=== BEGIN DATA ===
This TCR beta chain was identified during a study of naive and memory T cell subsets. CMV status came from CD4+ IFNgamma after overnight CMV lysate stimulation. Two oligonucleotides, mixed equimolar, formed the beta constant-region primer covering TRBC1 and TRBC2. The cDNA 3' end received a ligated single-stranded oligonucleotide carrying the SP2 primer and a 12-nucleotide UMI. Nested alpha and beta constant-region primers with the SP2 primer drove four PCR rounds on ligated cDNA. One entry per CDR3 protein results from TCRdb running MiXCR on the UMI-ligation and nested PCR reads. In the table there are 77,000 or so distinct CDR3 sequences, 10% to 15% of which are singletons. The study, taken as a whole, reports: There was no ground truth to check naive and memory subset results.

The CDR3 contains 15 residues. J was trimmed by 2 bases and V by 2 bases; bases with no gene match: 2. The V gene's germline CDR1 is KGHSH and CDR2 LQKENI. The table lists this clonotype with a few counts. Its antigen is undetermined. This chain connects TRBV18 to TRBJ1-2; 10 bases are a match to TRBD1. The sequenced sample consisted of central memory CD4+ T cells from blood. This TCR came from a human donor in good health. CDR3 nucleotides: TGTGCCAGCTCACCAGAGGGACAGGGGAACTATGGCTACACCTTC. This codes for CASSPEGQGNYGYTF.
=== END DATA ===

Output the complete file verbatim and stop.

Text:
This TCR beta chain was identified during a study of naive and memory T cell subsets. CMV status came from CD4+ IFNgamma after overnight CMV lysate stimulation. Two oligonucleotides, mixed equimolar, formed the beta constant-region primer covering TRBC1 and TRBC2. The cDNA 3' end received a ligated single-stranded oligonucleotide carrying the SP2 primer and a 12-nucleotide UMI. Nested alpha and beta constant-region primers with the SP2 primer drove four PCR rounds on ligated cDNA. One entry per CDR3 protein results from TCRdb running MiXCR on the UMI-ligation and nested PCR reads. In the table there are 77,000 or so distinct CDR3 sequences, 10% to 15% of which are singletons. The study, taken as a whole, reports: There was no ground truth to check naive and memory subset results.

The CDR3 contains 15 residues. J was trimmed by 2 bases and V by 2 bases; bases with no gene match: 2. The V gene's germline CDR1 is KGHSH and CDR2 LQKENI. The table lists this clonotype with a few counts. Its antigen is undetermined. This chain connects TRBV18 to TRBJ1-2; 10 bases are a match to TRBD1. The sequenced sample consisted of central memory CD4+ T cells from blood. This TCR came from a human donor in good health. CDR3 nucleotides: TGTGCCAGCTCACCAGAGGGACAGGGGAACTATGGCTACACCTTC. This codes for CASSPEGQGNYGYTF.